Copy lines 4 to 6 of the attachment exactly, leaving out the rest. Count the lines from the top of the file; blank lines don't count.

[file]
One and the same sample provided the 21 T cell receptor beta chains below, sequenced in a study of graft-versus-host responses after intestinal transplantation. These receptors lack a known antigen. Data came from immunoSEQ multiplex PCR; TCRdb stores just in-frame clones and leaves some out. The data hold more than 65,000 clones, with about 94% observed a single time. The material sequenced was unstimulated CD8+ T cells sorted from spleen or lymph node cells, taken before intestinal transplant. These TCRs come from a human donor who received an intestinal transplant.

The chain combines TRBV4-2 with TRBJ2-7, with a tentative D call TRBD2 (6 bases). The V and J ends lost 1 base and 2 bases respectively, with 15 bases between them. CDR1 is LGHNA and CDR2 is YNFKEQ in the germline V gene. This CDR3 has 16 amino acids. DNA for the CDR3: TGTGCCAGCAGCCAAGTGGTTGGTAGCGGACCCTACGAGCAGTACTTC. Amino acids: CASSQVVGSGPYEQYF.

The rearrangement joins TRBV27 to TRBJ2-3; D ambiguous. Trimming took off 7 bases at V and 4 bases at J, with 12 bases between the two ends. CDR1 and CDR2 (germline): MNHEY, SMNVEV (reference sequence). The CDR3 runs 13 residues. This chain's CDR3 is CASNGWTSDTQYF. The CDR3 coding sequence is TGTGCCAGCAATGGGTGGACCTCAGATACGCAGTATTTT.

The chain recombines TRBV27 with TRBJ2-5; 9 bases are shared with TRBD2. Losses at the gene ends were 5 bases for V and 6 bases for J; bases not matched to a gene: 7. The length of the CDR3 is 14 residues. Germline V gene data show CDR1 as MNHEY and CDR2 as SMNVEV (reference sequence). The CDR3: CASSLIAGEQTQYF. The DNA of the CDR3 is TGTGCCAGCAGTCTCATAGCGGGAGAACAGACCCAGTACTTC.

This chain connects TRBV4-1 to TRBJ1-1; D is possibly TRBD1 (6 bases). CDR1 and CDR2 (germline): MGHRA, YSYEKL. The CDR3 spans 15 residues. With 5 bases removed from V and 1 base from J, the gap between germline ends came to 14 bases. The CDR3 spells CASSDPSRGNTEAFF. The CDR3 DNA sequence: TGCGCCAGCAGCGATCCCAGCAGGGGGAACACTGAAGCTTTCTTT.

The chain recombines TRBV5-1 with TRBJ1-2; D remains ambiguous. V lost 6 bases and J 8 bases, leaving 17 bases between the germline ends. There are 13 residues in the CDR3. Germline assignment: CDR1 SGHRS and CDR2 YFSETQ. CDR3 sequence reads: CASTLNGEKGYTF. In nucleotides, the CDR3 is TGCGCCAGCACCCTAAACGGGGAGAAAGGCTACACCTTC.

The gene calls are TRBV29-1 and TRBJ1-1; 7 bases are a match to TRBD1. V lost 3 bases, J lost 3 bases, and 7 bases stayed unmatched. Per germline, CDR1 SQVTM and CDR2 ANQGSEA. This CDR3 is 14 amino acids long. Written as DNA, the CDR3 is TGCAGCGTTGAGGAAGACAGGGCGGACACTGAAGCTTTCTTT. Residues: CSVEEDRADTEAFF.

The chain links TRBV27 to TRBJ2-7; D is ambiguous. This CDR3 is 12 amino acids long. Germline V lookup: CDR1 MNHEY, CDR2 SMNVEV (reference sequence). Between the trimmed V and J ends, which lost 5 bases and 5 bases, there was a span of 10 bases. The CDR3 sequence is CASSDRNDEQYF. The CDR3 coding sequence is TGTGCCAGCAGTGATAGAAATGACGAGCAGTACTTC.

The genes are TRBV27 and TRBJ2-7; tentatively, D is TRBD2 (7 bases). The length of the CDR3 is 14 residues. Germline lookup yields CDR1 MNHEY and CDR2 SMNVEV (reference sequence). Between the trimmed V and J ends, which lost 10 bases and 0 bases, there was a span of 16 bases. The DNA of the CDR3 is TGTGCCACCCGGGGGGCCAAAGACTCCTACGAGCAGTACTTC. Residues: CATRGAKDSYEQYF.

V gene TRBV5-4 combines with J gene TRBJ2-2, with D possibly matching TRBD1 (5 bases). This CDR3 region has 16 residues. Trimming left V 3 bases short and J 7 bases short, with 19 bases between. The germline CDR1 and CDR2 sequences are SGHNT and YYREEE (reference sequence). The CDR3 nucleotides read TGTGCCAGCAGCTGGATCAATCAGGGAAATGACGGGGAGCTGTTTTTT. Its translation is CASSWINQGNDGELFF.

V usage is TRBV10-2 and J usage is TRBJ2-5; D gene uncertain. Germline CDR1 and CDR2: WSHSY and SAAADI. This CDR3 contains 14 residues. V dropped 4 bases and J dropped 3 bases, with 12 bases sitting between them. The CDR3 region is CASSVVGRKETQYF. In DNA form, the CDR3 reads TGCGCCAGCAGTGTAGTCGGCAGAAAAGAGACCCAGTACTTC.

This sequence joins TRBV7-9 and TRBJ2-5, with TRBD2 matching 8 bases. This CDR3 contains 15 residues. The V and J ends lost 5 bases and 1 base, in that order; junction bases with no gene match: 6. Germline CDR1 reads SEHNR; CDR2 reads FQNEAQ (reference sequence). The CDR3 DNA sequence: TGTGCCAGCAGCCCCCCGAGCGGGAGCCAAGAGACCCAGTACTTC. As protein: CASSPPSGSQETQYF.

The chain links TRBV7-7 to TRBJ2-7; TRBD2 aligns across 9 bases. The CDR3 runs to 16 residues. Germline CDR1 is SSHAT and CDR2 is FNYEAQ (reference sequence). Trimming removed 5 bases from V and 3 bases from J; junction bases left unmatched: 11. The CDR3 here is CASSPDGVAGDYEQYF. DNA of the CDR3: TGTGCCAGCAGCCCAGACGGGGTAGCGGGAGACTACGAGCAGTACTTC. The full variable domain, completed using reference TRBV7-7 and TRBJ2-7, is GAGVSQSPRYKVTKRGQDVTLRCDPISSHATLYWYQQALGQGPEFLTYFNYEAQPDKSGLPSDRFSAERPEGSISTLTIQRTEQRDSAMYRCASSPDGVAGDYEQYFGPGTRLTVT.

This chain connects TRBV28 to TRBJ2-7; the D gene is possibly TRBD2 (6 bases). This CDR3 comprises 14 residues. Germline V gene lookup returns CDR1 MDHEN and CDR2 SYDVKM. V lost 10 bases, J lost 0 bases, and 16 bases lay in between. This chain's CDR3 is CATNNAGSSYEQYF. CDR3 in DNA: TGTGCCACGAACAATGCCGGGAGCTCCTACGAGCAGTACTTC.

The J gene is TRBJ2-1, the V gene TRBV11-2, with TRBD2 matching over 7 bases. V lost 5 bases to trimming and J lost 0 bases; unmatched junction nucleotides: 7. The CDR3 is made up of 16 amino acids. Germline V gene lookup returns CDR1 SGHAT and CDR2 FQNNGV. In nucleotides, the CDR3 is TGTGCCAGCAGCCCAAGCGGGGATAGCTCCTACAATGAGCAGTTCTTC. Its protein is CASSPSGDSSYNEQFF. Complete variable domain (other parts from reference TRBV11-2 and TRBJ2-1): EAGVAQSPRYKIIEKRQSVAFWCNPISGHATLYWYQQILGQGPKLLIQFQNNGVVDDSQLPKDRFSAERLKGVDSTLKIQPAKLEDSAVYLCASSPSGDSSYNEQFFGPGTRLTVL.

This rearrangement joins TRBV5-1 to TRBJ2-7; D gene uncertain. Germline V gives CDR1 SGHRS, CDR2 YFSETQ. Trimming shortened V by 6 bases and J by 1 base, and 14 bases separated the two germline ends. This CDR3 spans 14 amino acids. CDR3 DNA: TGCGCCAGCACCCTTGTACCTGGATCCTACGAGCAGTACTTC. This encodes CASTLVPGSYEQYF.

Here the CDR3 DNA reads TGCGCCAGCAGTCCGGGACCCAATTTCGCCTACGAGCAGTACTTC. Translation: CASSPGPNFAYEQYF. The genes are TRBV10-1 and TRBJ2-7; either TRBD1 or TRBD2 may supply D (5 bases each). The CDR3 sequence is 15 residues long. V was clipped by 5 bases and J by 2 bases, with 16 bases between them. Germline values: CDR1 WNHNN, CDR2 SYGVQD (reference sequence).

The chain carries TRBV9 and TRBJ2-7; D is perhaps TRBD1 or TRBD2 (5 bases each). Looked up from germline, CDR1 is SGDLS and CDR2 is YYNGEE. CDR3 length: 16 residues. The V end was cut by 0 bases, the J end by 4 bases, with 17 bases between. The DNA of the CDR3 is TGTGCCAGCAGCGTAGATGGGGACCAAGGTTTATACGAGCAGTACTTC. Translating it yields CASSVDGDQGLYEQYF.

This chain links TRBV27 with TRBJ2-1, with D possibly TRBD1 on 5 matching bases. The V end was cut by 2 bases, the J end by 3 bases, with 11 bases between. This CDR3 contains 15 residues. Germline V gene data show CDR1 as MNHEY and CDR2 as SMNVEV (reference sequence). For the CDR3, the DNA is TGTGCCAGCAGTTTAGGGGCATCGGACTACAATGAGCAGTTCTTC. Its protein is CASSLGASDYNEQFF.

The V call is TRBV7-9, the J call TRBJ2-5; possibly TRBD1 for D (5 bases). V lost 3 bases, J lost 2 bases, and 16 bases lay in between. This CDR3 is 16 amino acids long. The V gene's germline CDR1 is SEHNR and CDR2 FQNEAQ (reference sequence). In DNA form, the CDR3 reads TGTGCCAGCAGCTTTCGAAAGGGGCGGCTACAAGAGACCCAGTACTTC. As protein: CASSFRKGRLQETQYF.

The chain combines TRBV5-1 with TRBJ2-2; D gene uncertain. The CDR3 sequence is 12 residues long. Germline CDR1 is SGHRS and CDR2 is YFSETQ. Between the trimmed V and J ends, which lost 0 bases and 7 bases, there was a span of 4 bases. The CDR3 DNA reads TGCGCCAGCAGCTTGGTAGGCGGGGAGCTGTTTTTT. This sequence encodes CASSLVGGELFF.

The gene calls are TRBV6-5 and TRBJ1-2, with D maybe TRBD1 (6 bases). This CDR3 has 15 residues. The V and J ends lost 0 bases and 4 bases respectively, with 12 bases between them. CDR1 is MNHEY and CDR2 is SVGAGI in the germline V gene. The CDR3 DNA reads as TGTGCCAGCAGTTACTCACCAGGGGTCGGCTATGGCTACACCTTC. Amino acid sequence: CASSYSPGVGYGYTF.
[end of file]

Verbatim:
The chain recombines TRBV27 with TRBJ2-5; 9 bases are shared with TRBD2. Losses at the gene ends were 5 bases for V and 6 bases for J; bases not matched to a gene: 7. The length of the CDR3 is 14 residues. Germline V gene data show CDR1 as MNHEY and CDR2 as SMNVEV (reference sequence). The CDR3: CASSLIAGEQTQYF. The DNA of the CDR3 is TGTGCCAGCAGTCTCATAGCGGGAGAACAGACCCAGTACTTC.

This chain connects TRBV4-1 to TRBJ1-1; D is possibly TRBD1 (6 bases). CDR1 and CDR2 (germline): MGHRA, YSYEKL. The CDR3 spans 15 residues. With 5 bases removed from V and 1 base from J, the gap between germline ends came to 14 bases. The CDR3 spells CASSDPSRGNTEAFF. The CDR3 DNA sequence: TGCGCCAGCAGCGATCCCAGCAGGGGGAACACTGAAGCTTTCTTT.

The chain recombines TRBV5-1 with TRBJ1-2; D remains ambiguous. V lost 6 bases and J 8 bases, leaving 17 bases between the germline ends. There are 13 residues in the CDR3. Germline assignment: CDR1 SGHRS and CDR2 YFSETQ. CDR3 sequence reads: CASTLNGEKGYTF. In nucleotides, the CDR3 is TGCGCCAGCACCCTAAACGGGGAGAAAGGCTACACCTTC.